New research by the Union of Concerned Scientists (UCS) shows consumer complaints with the United States Postal Service (USPS) mail delivery have increased this year, particularly in communities of color.
UCS researchers obtained data on USPS inquiries and complaints through a Freedom of Information Act request. Focusing on complaints related to postal customers who have not received mail for more than two days, researchers found a sharp increase in complaints starting in mid-March, reaching an unusually high level that has continued through the summer and into the fall.
“US Postal Service employees are doing their best in a difficult situation, but the data suggest that more people are having trouble getting their mail in a timely manner, and that these problems are disproportionately hurting communities of color,” Casey Kalman, a researcher at the Center for Science and Democracy at UCS and co-author of the new analysis, said in a statement.
The data also showed in February the USPS received roughly 40,000 complaints about customers not receiving mail for more than two days. That number jumped to more than 80,000 in April and has not dropped below 60,000 since. The data also stated between April and July, Washington D.C. saw the highest number of complaints at 2.8 complaints per 1,000 people. Nevada and Louisiana were tied for second at roughly 1.2 inquiries per 1,000 people.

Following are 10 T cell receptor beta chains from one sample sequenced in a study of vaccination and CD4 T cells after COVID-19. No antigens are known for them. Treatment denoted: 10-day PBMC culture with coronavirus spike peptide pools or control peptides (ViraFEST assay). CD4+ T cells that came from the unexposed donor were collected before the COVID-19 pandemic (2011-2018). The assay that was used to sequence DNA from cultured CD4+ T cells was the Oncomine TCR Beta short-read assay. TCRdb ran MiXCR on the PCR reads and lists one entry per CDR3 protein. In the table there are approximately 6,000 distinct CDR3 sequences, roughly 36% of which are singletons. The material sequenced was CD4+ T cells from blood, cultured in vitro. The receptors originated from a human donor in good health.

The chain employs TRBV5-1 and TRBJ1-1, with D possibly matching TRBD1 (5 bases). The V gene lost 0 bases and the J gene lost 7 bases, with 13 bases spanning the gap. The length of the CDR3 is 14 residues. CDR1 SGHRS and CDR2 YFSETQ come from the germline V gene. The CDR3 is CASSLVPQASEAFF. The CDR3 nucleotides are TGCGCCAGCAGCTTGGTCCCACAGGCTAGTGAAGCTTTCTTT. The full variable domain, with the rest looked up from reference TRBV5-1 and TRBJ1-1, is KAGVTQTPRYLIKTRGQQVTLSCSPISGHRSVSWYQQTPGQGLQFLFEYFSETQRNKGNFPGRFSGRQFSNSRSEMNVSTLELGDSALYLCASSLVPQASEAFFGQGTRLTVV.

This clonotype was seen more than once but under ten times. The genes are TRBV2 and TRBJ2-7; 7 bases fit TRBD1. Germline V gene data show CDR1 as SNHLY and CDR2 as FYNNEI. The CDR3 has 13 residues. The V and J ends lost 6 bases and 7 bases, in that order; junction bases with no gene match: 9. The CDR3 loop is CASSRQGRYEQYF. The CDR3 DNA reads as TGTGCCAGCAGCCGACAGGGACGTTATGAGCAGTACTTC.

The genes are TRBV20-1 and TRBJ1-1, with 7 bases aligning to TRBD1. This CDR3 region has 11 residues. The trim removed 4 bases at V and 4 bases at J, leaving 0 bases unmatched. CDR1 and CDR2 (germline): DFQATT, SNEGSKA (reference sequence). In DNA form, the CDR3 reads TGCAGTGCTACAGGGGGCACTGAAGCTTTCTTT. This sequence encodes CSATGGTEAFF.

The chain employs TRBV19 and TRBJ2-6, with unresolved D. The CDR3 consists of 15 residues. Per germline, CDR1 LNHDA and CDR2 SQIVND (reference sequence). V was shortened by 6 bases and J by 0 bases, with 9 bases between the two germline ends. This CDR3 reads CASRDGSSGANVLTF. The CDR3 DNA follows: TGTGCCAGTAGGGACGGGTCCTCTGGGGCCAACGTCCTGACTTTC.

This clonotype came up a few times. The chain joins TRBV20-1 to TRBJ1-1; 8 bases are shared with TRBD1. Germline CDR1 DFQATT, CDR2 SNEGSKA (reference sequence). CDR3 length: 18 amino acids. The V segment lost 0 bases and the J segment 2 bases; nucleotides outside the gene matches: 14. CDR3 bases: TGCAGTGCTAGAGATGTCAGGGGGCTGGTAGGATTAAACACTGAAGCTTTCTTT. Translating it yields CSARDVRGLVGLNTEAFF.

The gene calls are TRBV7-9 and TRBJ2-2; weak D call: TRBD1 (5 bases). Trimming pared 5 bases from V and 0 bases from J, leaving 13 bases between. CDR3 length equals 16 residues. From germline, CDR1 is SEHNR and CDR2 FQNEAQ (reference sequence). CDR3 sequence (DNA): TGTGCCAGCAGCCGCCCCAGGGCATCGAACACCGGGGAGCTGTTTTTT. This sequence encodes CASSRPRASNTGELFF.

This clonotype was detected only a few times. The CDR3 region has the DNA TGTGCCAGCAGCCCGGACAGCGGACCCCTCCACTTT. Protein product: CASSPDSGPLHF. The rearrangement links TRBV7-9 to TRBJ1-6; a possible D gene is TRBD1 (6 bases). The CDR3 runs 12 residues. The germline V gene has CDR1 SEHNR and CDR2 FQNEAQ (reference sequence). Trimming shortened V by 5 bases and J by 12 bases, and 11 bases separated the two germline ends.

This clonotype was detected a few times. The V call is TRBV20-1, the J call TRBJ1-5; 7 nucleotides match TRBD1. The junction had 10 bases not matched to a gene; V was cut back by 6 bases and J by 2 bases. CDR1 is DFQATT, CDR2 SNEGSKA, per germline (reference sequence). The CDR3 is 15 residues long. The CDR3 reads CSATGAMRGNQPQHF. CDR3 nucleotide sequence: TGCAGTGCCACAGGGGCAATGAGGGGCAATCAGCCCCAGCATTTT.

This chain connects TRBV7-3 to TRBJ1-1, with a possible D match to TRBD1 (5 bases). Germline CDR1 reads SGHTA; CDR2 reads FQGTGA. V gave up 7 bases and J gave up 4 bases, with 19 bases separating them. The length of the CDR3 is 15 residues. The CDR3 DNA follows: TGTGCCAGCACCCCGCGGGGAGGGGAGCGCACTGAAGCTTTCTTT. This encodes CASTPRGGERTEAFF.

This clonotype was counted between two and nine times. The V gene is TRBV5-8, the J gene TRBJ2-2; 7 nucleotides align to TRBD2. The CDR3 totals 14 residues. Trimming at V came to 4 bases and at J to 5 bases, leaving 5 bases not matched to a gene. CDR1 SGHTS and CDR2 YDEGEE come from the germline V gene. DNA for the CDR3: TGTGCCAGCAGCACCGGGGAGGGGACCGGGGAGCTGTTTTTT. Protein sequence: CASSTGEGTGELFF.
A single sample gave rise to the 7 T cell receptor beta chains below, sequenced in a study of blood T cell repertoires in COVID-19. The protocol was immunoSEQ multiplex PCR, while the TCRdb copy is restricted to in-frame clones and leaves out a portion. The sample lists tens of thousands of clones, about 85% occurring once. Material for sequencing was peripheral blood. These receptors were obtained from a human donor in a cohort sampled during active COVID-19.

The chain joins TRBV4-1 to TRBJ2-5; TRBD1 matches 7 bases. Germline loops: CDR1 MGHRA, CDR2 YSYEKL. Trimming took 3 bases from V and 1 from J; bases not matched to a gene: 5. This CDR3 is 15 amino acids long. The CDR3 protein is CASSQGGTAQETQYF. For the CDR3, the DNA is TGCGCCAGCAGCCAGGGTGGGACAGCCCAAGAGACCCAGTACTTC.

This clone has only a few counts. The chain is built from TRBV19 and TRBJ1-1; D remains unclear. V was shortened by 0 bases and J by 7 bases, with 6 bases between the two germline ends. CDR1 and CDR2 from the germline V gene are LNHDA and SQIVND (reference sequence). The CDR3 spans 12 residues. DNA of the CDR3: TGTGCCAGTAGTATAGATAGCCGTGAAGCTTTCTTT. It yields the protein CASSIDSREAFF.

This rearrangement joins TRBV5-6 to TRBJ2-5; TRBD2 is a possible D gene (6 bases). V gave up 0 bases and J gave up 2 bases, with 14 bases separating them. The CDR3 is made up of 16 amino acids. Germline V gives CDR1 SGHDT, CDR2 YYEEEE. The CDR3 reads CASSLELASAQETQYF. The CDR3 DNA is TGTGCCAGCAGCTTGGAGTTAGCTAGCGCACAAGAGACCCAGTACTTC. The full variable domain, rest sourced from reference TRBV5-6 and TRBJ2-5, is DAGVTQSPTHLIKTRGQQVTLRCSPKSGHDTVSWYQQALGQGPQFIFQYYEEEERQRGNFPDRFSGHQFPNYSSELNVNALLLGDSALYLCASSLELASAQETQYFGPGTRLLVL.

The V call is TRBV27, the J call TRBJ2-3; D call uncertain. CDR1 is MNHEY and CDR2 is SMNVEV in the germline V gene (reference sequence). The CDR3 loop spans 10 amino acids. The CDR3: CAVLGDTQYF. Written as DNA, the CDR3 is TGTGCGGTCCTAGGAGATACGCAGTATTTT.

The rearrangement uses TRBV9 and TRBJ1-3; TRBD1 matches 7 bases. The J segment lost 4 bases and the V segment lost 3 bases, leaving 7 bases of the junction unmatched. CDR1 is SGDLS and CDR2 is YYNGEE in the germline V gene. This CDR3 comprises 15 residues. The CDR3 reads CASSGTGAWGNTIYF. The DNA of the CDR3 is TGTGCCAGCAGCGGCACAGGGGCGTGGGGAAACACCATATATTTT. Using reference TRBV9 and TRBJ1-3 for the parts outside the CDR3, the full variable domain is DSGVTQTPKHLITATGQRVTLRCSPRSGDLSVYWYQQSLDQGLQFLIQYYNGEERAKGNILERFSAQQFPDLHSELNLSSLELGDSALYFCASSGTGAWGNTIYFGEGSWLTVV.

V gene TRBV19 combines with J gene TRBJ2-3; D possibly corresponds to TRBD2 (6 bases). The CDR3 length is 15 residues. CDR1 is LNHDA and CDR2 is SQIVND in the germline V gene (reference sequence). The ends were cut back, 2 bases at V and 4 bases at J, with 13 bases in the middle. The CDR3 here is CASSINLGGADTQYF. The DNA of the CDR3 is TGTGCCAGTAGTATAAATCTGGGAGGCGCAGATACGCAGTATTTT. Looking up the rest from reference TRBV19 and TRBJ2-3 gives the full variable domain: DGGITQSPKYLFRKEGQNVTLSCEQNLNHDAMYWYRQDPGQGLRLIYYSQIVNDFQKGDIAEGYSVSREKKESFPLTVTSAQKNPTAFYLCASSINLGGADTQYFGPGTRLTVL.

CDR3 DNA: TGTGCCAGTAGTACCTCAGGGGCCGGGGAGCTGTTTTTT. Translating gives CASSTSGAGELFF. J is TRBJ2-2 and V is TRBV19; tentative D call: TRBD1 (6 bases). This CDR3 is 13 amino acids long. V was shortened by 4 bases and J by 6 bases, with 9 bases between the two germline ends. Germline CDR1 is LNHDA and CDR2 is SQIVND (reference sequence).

In addition to the complaints increasing, signs are showing that the delays are disproportionately impacting communities of color. Researchers looked at zip codes in which minorities make up 45% of the population and discovered 50% more complaints to the USPS about not receiving mail have been filed in these areas.
“The US Postal Service has been undermined for years, and we’re seeing the result now,” said Taryn MacKinney, co-author of the new analysis and a researcher at the Center for Science and Democracy at UCS. “People rely on the US Postal Service to pay their bills, get medications, and participate in the election, and more people than ever are choosing to vote by mail this year. The federal government needs to be investing now to make sure the Postal Service is working for everyone.”
The NAACP and more than 20 states are currently suing the USPS and Postmaster General Louis DeJoy claiming DeJoy has impeded the timely distribution of mail, implemented crippling policies on postal workers, and sabotaged the USPS in a blatant attempt to disenfranchise voters of color who are already more harshly impacted by the coronavirus and require alternative methods to in-person voting to protect their health and safety.
“As the country faces an uphill battle against COVID-19 and systemic racism, we’re witnessing a significant onslaught against our postal system at a time when prompt mail delivery matters more than ever, especially for voters of color,” Derrick Johnson, president and CEO of the NAACP said in August. “This willful and blatant attempt to obstruct the mail system amidst a pandemic and on the precipice of a pivotal election is a direct threat to the people of this nation’s right to vote in a fair and free election.”